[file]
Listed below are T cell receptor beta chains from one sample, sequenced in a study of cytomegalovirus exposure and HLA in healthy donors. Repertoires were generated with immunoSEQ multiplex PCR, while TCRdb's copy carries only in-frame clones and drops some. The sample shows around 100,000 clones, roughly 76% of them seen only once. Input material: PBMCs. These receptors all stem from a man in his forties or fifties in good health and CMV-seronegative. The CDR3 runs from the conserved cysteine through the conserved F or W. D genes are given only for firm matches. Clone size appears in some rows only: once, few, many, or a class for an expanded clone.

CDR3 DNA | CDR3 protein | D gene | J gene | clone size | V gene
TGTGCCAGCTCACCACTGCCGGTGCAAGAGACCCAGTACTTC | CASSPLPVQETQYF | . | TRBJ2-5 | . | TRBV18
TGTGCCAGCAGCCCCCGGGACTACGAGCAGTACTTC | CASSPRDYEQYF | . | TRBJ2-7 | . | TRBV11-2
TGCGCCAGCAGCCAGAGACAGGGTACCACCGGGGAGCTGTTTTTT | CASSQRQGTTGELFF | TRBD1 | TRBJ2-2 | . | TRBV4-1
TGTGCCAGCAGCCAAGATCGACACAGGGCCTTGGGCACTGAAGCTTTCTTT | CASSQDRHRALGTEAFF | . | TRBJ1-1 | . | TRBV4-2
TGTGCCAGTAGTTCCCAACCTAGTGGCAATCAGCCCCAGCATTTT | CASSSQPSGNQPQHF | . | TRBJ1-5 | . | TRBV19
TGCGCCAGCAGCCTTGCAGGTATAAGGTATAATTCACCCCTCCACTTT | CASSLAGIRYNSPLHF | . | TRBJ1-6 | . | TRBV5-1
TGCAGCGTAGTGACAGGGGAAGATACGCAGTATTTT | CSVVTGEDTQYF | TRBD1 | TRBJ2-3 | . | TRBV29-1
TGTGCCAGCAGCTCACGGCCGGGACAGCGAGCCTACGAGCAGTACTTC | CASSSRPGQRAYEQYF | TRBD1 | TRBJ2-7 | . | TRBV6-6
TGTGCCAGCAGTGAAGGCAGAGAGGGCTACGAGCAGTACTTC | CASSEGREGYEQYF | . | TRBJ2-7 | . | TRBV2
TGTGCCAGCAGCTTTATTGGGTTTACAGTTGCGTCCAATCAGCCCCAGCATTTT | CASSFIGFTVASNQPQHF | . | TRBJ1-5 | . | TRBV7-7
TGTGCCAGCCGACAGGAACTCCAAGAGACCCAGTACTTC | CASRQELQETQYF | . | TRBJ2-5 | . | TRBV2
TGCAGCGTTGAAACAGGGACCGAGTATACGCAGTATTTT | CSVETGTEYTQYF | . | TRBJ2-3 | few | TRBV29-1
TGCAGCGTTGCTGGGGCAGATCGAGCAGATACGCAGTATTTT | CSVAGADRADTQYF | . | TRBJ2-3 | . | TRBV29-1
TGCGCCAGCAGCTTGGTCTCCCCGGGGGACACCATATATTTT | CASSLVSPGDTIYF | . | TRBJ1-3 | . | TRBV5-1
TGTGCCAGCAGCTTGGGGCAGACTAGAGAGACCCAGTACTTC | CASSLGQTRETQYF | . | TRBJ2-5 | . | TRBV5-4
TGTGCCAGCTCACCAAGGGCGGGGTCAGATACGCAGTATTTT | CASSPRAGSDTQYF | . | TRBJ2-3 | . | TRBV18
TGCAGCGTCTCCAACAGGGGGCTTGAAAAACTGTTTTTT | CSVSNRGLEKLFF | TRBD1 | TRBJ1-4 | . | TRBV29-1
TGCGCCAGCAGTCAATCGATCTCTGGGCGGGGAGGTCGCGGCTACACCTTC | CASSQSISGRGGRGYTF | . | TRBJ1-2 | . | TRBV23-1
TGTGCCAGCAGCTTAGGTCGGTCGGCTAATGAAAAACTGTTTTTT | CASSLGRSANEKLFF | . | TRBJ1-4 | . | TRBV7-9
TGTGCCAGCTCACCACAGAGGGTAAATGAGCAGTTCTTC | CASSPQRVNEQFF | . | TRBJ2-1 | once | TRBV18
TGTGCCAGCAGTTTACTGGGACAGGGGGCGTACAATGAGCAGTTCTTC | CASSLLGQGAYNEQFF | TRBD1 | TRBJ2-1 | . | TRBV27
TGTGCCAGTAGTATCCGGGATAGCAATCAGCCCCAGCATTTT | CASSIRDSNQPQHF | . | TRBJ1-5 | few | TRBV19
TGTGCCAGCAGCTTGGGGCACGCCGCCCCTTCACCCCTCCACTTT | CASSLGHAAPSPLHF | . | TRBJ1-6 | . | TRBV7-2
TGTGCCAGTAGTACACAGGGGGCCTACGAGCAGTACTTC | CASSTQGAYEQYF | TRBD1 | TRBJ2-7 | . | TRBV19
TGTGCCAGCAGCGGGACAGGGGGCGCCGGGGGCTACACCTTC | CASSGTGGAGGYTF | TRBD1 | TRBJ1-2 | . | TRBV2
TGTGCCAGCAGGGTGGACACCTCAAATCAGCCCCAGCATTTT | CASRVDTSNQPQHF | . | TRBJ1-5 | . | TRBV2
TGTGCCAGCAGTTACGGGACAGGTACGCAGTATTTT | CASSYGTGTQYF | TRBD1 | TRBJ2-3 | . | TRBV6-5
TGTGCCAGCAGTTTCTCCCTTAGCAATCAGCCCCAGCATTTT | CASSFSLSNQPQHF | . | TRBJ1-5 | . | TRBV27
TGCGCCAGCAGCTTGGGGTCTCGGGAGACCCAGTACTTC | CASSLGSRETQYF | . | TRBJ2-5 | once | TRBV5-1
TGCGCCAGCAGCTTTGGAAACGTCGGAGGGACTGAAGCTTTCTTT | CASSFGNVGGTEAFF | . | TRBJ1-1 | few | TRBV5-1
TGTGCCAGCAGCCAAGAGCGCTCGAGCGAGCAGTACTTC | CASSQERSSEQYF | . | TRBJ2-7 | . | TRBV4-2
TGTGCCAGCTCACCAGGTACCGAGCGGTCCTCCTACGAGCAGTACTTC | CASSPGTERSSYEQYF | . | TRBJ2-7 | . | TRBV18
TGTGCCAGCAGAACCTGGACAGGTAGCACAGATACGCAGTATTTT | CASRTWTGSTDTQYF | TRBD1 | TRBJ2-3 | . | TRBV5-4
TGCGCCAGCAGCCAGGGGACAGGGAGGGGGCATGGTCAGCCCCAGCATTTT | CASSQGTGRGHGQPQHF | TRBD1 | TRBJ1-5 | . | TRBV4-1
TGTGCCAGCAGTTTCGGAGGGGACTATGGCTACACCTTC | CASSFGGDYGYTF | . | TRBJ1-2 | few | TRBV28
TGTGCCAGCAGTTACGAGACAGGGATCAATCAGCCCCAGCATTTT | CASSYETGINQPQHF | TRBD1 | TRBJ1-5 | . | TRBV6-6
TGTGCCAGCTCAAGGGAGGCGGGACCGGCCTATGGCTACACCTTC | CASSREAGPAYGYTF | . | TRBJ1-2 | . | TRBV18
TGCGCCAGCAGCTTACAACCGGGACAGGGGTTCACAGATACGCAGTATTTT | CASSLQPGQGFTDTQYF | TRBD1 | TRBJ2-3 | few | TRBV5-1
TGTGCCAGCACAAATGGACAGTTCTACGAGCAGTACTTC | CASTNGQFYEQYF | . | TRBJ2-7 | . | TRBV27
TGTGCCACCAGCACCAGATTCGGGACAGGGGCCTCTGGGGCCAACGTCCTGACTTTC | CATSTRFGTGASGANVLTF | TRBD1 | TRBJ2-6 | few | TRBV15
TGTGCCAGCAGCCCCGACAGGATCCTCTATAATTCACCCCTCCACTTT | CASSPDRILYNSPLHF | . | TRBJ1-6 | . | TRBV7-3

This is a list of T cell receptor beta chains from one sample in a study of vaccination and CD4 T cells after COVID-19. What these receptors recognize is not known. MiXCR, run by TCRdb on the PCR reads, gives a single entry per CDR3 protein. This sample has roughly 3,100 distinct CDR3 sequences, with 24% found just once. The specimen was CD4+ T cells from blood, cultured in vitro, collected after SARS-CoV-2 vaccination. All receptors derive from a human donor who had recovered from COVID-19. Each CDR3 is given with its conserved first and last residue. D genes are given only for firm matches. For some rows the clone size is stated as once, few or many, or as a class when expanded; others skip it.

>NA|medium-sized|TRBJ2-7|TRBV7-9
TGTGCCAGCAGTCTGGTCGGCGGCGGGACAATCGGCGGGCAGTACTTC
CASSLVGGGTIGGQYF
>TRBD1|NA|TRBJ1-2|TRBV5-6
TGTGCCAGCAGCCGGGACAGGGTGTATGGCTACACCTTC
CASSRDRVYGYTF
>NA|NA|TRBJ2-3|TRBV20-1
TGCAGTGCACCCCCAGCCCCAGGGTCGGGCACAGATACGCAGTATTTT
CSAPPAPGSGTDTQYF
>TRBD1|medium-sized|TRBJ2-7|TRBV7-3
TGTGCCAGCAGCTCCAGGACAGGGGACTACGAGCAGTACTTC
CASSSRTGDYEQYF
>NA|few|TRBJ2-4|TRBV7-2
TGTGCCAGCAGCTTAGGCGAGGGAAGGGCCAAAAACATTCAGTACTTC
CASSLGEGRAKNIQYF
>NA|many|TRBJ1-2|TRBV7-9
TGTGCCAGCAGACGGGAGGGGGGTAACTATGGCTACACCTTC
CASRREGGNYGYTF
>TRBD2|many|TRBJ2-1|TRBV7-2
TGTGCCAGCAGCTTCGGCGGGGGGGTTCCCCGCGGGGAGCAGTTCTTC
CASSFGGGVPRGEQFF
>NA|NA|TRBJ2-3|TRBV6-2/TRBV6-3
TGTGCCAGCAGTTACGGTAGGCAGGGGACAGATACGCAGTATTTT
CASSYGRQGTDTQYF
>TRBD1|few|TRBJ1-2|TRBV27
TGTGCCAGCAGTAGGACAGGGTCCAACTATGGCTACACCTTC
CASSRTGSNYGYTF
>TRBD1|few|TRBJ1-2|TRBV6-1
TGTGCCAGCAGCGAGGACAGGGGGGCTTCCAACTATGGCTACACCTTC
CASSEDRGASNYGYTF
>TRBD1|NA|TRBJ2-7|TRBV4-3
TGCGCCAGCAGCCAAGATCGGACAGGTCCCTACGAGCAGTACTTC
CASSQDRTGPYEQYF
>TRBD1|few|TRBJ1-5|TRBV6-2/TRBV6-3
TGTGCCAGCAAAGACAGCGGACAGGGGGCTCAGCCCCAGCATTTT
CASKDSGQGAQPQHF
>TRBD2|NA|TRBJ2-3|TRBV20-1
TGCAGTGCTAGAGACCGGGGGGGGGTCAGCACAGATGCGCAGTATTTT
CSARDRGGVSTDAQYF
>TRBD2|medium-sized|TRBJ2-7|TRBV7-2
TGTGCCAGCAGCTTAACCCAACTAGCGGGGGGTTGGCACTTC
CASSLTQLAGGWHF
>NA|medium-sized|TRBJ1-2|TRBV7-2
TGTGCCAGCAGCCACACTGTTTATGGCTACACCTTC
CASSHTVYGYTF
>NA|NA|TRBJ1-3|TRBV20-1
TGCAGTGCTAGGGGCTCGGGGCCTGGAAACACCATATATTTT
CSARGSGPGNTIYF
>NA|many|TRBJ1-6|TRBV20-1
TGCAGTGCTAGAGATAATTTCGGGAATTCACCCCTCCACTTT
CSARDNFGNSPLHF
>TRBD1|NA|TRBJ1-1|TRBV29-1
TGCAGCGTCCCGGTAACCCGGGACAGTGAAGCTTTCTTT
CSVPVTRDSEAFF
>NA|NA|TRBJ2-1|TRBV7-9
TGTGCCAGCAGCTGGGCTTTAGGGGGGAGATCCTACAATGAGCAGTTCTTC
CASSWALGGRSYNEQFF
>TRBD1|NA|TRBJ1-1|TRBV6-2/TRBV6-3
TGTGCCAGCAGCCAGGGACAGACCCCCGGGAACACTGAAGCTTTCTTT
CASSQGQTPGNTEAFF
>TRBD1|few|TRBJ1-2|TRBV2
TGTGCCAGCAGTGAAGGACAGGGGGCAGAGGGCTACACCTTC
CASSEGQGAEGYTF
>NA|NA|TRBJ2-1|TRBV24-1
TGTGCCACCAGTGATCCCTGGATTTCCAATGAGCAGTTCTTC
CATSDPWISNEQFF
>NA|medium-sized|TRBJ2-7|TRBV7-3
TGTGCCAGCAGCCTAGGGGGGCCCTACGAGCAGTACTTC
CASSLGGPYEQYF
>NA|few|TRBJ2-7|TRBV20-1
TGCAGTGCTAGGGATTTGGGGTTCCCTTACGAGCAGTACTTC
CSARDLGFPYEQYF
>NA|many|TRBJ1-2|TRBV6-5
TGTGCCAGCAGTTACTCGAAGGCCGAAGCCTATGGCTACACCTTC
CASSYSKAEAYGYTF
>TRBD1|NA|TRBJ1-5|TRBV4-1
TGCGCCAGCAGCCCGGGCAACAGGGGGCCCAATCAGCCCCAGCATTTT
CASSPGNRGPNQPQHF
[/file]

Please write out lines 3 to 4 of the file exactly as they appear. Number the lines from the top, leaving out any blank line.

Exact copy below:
TGTGCCAGCTCACCACTGCCGGTGCAAGAGACCCAGTACTTC | CASSPLPVQETQYF | . | TRBJ2-5 | . | TRBV18
TGTGCCAGCAGCCCCCGGGACTACGAGCAGTACTTC | CASSPRDYEQYF | . | TRBJ2-7 | . | TRBV11-2